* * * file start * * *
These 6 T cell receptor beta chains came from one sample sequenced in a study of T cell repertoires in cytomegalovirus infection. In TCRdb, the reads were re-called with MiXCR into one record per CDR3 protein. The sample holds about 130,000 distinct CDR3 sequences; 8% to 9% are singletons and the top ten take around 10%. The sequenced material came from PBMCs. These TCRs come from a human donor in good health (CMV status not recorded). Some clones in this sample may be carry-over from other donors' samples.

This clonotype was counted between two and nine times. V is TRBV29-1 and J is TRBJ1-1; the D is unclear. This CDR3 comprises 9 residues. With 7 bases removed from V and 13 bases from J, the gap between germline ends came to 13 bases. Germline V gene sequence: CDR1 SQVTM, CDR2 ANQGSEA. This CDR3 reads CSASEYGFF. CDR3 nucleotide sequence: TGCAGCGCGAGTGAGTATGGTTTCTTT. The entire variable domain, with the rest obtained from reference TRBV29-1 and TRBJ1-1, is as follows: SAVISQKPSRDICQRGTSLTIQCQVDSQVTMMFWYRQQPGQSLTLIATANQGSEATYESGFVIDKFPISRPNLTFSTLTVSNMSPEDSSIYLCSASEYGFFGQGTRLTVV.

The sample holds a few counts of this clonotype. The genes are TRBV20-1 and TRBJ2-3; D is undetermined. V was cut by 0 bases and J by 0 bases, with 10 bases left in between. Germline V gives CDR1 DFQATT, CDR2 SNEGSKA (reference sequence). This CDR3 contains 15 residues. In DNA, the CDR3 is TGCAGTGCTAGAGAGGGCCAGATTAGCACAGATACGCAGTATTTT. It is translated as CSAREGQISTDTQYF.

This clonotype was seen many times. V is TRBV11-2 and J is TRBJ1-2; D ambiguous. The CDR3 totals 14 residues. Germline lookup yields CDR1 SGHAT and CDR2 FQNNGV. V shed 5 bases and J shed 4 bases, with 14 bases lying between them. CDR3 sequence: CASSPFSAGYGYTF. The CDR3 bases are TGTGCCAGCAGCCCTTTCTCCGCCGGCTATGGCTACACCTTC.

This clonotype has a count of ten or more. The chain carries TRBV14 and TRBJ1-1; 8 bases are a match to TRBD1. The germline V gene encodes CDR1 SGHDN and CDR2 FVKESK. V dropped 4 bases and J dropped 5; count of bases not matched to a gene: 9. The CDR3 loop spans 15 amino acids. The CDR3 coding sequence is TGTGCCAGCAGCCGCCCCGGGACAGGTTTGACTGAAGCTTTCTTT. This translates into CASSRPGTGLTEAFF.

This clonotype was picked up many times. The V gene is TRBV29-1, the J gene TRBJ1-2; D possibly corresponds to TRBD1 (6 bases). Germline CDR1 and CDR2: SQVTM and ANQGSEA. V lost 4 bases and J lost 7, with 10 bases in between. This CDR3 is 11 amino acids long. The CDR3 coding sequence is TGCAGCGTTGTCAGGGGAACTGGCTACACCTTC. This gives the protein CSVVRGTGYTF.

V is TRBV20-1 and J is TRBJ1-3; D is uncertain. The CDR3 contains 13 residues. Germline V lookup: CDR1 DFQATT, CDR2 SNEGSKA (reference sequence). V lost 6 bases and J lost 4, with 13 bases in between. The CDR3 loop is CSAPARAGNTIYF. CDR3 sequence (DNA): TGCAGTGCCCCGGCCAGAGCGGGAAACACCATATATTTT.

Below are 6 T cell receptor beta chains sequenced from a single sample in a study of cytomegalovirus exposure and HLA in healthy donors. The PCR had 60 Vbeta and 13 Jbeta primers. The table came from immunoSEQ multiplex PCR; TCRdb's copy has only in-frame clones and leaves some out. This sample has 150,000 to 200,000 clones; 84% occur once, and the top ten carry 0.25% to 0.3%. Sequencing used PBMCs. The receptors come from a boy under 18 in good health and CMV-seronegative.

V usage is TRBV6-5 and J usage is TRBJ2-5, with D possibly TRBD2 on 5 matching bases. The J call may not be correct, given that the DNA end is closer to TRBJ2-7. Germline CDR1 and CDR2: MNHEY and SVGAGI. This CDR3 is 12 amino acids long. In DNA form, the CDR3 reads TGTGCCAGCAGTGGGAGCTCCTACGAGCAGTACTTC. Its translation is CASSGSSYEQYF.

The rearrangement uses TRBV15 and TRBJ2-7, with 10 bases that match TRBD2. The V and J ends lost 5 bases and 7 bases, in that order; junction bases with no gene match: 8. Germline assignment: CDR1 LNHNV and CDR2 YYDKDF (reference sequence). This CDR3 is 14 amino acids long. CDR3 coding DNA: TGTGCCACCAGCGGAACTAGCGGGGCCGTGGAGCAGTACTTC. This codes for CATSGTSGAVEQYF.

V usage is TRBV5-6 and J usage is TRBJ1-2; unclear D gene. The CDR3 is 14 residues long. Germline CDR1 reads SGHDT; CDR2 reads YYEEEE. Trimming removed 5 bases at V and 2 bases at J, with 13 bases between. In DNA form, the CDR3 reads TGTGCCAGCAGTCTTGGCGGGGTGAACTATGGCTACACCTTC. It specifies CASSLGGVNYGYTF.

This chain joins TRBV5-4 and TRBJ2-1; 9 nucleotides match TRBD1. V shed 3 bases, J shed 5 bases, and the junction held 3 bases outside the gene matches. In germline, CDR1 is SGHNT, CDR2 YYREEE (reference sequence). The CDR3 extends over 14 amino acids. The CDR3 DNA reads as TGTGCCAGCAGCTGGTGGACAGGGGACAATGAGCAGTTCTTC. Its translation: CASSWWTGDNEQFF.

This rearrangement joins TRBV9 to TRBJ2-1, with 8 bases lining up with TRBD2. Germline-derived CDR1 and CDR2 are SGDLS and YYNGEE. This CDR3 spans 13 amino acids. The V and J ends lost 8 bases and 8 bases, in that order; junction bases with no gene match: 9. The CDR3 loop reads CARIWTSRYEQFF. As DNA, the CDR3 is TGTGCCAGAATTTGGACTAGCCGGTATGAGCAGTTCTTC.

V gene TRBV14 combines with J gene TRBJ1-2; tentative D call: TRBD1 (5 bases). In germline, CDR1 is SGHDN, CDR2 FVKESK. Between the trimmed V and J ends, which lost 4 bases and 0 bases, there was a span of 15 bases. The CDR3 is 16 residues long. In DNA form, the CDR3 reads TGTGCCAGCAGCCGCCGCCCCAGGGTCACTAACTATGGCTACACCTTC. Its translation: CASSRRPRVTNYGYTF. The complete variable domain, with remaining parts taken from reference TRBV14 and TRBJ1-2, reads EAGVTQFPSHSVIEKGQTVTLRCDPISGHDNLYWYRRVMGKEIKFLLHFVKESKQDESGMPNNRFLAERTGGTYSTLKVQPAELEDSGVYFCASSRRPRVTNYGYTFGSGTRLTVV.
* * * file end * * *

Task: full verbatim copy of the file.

These 6 T cell receptor beta chains came from one sample sequenced in a study of T cell repertoires in cytomegalovirus infection. In TCRdb, the reads were re-called with MiXCR into one record per CDR3 protein. The sample holds about 130,000 distinct CDR3 sequences; 8% to 9% are singletons and the top ten take around 10%. The sequenced material came from PBMCs. These TCRs come from a human donor in good health (CMV status not recorded). Some clones in this sample may be carry-over from other donors' samples.

This clonotype was counted between two and nine times. V is TRBV29-1 and J is TRBJ1-1; the D is unclear. This CDR3 comprises 9 residues. With 7 bases removed from V and 13 bases from J, the gap between germline ends came to 13 bases. Germline V gene sequence: CDR1 SQVTM, CDR2 ANQGSEA. This CDR3 reads CSASEYGFF. CDR3 nucleotide sequence: TGCAGCGCGAGTGAGTATGGTTTCTTT. The entire variable domain, with the rest obtained from reference TRBV29-1 and TRBJ1-1, is as follows: SAVISQKPSRDICQRGTSLTIQCQVDSQVTMMFWYRQQPGQSLTLIATANQGSEATYESGFVIDKFPISRPNLTFSTLTVSNMSPEDSSIYLCSASEYGFFGQGTRLTVV.

The sample holds a few counts of this clonotype. The genes are TRBV20-1 and TRBJ2-3; D is undetermined. V was cut by 0 bases and J by 0 bases, with 10 bases left in between. Germline V gives CDR1 DFQATT, CDR2 SNEGSKA (reference sequence). This CDR3 contains 15 residues. In DNA, the CDR3 is TGCAGTGCTAGAGAGGGCCAGATTAGCACAGATACGCAGTATTTT. It is translated as CSAREGQISTDTQYF.

This clonotype was seen many times. V is TRBV11-2 and J is TRBJ1-2; D ambiguous. The CDR3 totals 14 residues. Germline lookup yields CDR1 SGHAT and CDR2 FQNNGV. V shed 5 bases and J shed 4 bases, with 14 bases lying between them. CDR3 sequence: CASSPFSAGYGYTF. The CDR3 bases are TGTGCCAGCAGCCCTTTCTCCGCCGGCTATGGCTACACCTTC.

This clonotype has a count of ten or more. The chain carries TRBV14 and TRBJ1-1; 8 bases are a match to TRBD1. The germline V gene encodes CDR1 SGHDN and CDR2 FVKESK. V dropped 4 bases and J dropped 5; count of bases not matched to a gene: 9. The CDR3 loop spans 15 amino acids. The CDR3 coding sequence is TGTGCCAGCAGCCGCCCCGGGACAGGTTTGACTGAAGCTTTCTTT. This translates into CASSRPGTGLTEAFF.

This clonotype was picked up many times. The V gene is TRBV29-1, the J gene TRBJ1-2; D possibly corresponds to TRBD1 (6 bases). Germline CDR1 and CDR2: SQVTM and ANQGSEA. V lost 4 bases and J lost 7, with 10 bases in between. This CDR3 is 11 amino acids long. The CDR3 coding sequence is TGCAGCGTTGTCAGGGGAACTGGCTACACCTTC. This gives the protein CSVVRGTGYTF.

V is TRBV20-1 and J is TRBJ1-3; D is uncertain. The CDR3 contains 13 residues. Germline V lookup: CDR1 DFQATT, CDR2 SNEGSKA (reference sequence). V lost 6 bases and J lost 4, with 13 bases in between. The CDR3 loop is CSAPARAGNTIYF. CDR3 sequence (DNA): TGCAGTGCCCCGGCCAGAGCGGGAAACACCATATATTTT.

Below are 6 T cell receptor beta chains sequenced from a single sample in a study of cytomegalovirus exposure and HLA in healthy donors. The PCR had 60 Vbeta and 13 Jbeta primers. The table came from immunoSEQ multiplex PCR; TCRdb's copy has only in-frame clones and leaves some out. This sample has 150,000 to 200,000 clones; 84% occur once, and the top ten carry 0.25% to 0.3%. Sequencing used PBMCs. The receptors come from a boy under 18 in good health and CMV-seronegative.

V usage is TRBV6-5 and J usage is TRBJ2-5, with D possibly TRBD2 on 5 matching bases. The J call may not be correct, given that the DNA end is closer to TRBJ2-7. Germline CDR1 and CDR2: MNHEY and SVGAGI. This CDR3 is 12 amino acids long. In DNA form, the CDR3 reads TGTGCCAGCAGTGGGAGCTCCTACGAGCAGTACTTC. Its translation is CASSGSSYEQYF.

The rearrangement uses TRBV15 and TRBJ2-7, with 10 bases that match TRBD2. The V and J ends lost 5 bases and 7 bases, in that order; junction bases with no gene match: 8. Germline assignment: CDR1 LNHNV and CDR2 YYDKDF (reference sequence). This CDR3 is 14 amino acids long. CDR3 coding DNA: TGTGCCACCAGCGGAACTAGCGGGGCCGTGGAGCAGTACTTC. This codes for CATSGTSGAVEQYF.

V usage is TRBV5-6 and J usage is TRBJ1-2; unclear D gene. The CDR3 is 14 residues long. Germline CDR1 reads SGHDT; CDR2 reads YYEEEE. Trimming removed 5 bases at V and 2 bases at J, with 13 bases between. In DNA form, the CDR3 reads TGTGCCAGCAGTCTTGGCGGGGTGAACTATGGCTACACCTTC. It specifies CASSLGGVNYGYTF.

This chain joins TRBV5-4 and TRBJ2-1; 9 nucleotides match TRBD1. V shed 3 bases, J shed 5 bases, and the junction held 3 bases outside the gene matches. In germline, CDR1 is SGHNT, CDR2 YYREEE (reference sequence). The CDR3 extends over 14 amino acids. The CDR3 DNA reads as TGTGCCAGCAGCTGGTGGACAGGGGACAATGAGCAGTTCTTC. Its translation: CASSWWTGDNEQFF.

This rearrangement joins TRBV9 to TRBJ2-1, with 8 bases lining up with TRBD2. Germline-derived CDR1 and CDR2 are SGDLS and YYNGEE. This CDR3 spans 13 amino acids. The V and J ends lost 8 bases and 8 bases, in that order; junction bases with no gene match: 9. The CDR3 loop reads CARIWTSRYEQFF. As DNA, the CDR3 is TGTGCCAGAATTTGGACTAGCCGGTATGAGCAGTTCTTC.

V gene TRBV14 combines with J gene TRBJ1-2; tentative D call: TRBD1 (5 bases). In germline, CDR1 is SGHDN, CDR2 FVKESK. Between the trimmed V and J ends, which lost 4 bases and 0 bases, there was a span of 15 bases. The CDR3 is 16 residues long. In DNA form, the CDR3 reads TGTGCCAGCAGCCGCCGCCCCAGGGTCACTAACTATGGCTACACCTTC. Its translation: CASSRRPRVTNYGYTF. The complete variable domain, with remaining parts taken from reference TRBV14 and TRBJ1-2, reads EAGVTQFPSHSVIEKGQTVTLRCDPISGHDNLYWYRRVMGKEIKFLLHFVKESKQDESGMPNNRFLAERTGGTYSTLKVQPAELEDSGVYFCASSRRPRVTNYGYTFGSGTRLTVV.